Microsoft identity platform ID tokens

The ID token is the core extension that OpenID Connect makes to OAuth 2.0. ID tokens are issued by the authorization server and contain claims that carry information about the user. They can be sent alongside or instead of an access token. Information in ID Tokens allows the client to verify that a user is who they claim to be. ID tokens are intended to be understood by third-party applications. ID tokens should not be used for authorization purposes. Access tokens are used for authorization. The claims provided by ID tokens can be used for UX inside your application, as keys in a database, and providing access to the client application.


The following article will be beneficial before going through this article:

Claims in an ID token

ID tokens are JSON web tokens (JWT). These ID tokens consist of a header, payload, and signature. The header and signature are used to verify the authenticity of the token, while the payload contains the information about the user requested by your client. The v1.0 and v2.0 ID tokens have differences in the information they carry. The version is based on the endpoint from where it was requested. While existing applications likely use the Azure AD endpoint (v1.0), new applications should use the "Microsoft identity platform" endpoint(v2.0).

  • v1.0: Azure AD endpoint:
  • v2.0: Microsoft identity Platform endpoint:

Sample v1.0 ID token


View this v1.0 sample token in

Sample v2.0 ID token


View this v2.0 sample token in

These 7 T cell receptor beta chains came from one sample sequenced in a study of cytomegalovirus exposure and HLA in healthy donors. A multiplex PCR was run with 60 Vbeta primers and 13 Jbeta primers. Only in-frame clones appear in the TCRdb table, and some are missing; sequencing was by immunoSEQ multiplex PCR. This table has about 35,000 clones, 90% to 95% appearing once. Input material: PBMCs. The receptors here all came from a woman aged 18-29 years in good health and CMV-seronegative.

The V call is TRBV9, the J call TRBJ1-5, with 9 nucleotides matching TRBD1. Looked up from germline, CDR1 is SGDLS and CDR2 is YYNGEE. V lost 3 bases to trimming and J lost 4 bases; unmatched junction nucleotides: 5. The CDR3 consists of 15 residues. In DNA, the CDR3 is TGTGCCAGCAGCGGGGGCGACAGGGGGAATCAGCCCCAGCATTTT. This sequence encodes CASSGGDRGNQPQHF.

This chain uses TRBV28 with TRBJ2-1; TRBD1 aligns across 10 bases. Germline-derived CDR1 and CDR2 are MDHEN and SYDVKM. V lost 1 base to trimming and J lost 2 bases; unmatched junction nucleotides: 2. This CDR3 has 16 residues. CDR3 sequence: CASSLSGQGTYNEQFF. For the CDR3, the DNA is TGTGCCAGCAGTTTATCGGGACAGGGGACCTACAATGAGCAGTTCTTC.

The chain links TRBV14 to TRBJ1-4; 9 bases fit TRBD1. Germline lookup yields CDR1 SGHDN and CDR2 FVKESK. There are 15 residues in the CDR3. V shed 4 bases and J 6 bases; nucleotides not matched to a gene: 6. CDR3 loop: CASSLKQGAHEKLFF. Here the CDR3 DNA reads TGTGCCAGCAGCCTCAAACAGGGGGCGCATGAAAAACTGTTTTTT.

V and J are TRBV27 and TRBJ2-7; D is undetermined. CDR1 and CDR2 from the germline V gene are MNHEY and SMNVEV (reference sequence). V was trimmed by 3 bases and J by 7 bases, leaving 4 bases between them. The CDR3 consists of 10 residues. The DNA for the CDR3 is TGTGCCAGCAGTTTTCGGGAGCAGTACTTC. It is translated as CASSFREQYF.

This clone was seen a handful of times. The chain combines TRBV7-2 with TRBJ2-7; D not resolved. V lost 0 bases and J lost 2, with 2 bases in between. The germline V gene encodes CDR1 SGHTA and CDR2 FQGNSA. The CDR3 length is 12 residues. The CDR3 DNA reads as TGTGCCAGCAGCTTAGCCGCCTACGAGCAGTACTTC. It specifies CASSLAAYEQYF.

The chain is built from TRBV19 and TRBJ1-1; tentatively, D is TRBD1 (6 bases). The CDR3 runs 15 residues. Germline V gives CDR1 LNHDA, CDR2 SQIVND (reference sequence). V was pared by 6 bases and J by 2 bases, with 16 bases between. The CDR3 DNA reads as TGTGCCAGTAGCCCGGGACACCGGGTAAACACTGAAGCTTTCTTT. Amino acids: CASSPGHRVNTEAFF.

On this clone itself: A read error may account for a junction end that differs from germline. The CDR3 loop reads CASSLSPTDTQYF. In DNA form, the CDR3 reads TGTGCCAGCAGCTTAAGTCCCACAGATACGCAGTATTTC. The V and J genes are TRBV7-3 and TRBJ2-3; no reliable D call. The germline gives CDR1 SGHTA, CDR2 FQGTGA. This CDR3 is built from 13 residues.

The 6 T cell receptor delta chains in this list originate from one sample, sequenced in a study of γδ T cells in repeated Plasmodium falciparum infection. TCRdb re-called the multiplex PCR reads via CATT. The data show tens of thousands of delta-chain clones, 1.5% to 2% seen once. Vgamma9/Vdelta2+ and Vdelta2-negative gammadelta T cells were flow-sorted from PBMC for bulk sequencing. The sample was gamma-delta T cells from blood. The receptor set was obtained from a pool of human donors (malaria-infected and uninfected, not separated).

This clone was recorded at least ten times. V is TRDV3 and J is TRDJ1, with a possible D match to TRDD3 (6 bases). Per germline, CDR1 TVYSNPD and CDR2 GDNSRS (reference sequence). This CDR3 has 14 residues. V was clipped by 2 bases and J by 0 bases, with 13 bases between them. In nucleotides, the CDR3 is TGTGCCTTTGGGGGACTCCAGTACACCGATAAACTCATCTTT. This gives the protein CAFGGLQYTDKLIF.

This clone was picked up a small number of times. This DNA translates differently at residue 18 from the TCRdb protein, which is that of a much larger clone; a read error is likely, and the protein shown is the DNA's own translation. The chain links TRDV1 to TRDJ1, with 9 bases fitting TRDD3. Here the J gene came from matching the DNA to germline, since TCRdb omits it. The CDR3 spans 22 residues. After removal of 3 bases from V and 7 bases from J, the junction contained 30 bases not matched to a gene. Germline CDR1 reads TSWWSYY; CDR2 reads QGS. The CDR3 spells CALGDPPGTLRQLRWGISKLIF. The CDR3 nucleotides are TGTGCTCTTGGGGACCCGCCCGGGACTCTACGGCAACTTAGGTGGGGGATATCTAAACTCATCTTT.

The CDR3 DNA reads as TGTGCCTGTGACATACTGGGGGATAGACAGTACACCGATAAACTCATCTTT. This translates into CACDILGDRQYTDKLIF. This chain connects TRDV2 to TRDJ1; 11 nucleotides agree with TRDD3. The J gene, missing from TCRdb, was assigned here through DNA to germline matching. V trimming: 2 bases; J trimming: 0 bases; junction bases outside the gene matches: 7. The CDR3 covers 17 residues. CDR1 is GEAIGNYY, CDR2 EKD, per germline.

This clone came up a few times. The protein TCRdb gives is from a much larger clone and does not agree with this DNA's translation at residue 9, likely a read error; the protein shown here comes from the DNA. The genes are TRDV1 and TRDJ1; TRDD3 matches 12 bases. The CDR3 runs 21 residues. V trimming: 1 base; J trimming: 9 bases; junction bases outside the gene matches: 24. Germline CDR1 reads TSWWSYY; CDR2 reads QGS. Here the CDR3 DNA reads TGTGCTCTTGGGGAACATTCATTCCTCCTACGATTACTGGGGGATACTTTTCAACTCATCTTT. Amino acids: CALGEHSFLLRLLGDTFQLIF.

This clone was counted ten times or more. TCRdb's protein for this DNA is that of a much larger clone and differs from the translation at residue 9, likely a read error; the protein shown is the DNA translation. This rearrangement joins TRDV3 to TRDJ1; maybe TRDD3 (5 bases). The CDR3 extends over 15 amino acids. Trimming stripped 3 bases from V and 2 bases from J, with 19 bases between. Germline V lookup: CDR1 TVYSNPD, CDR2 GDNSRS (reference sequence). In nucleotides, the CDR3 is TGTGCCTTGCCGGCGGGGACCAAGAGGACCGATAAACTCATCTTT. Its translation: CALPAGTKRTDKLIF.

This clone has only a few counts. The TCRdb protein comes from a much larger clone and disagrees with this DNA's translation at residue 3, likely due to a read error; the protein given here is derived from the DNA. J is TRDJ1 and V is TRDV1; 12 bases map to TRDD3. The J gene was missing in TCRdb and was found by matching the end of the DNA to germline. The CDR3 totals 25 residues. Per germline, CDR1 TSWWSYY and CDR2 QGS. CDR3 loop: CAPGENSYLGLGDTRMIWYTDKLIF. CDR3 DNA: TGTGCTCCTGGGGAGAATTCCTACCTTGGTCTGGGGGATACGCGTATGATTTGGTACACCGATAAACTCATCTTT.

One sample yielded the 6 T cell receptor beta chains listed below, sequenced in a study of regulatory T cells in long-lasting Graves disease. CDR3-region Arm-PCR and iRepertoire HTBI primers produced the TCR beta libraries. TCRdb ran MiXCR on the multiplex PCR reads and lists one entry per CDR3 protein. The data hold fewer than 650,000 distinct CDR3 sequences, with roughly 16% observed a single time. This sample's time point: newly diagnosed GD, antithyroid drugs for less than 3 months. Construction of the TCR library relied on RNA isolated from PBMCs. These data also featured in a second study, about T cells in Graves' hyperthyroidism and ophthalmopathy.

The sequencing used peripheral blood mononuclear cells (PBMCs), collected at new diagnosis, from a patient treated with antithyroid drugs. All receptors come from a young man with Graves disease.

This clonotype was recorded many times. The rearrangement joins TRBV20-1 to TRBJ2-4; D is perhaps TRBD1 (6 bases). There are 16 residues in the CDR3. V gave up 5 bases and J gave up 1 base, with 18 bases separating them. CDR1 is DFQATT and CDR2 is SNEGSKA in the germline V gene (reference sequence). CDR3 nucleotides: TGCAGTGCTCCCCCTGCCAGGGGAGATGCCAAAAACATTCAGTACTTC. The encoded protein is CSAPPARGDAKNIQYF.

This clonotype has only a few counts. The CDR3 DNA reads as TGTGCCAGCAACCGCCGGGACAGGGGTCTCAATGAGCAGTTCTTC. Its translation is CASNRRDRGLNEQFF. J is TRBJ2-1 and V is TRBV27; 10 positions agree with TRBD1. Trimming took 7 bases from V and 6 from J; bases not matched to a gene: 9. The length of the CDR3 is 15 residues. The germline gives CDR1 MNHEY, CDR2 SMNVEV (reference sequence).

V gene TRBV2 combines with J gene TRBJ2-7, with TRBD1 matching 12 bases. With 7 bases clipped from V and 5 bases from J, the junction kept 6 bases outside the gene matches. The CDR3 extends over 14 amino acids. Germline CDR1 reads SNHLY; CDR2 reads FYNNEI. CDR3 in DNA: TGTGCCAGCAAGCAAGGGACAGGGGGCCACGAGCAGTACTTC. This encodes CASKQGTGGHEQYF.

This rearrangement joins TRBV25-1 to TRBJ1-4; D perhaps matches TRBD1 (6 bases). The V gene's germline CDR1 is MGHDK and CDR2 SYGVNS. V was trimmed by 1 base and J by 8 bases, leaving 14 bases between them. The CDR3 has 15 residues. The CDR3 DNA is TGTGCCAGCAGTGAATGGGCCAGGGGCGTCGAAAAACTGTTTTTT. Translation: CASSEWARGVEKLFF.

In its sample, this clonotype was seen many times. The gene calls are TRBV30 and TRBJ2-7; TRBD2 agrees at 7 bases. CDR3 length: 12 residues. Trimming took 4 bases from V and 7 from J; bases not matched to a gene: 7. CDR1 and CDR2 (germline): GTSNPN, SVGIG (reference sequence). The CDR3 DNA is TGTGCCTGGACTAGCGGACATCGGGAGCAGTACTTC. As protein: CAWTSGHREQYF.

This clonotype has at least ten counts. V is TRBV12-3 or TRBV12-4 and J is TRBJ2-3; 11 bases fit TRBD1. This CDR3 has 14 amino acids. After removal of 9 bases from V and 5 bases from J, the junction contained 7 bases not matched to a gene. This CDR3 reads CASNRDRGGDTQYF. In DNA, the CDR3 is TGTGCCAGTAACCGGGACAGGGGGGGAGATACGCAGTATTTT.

All JWT claims listed below appear in both v1.0 and v2.0 tokens unless stated otherwise.

Header claims

The table below shows header claims present in ID tokens.

Claim Format Description
typ String - always "JWT" Indicates that the token is a JWT token.
alg String Indicates the algorithm that was used to sign the token. Example: "RS256"
kid String Specifies the thumbprint for the public key that can be used to validate this token's signature. Emitted in both v1.0 and v2.0 ID tokens.
x5t String Functions the same (in use and value) as kid. x5t is a legacy claim emitted only in v1.0 ID tokens for compatibility purposes.

Payload claims

The table below shows the claims that are in most ID tokens by default (except where noted). However, your app can use optional claims to request more claims in the ID token. Optional claims can range from the groups claim to information about the user's name.

Claim Format Description
aud String, an App ID GUID Identifies the intended recipient of the token. In id_tokens, the audience is your app's Application ID, assigned to your app in the Azure portal. This value should be validated. The token should be rejected if it fails to match your app's Application ID.
iss String, an issuer URI Identifies the issuer, or "authorization server" that constructs and returns the token. It also identifies the Azure AD tenant for which the user was authenticated. If the token was issued by the v2.0 endpoint, the URI will end in /v2.0. The GUID that indicates that the user is a consumer user from a Microsoft account is 9188040d-6c67-4c5b-b112-36a304b66dad. Your app should use the GUID portion of the claim to restrict the set of tenants that can sign in to the app, if applicable.
iat int, a Unix timestamp "Issued At" indicates when the authentication for this token occurred.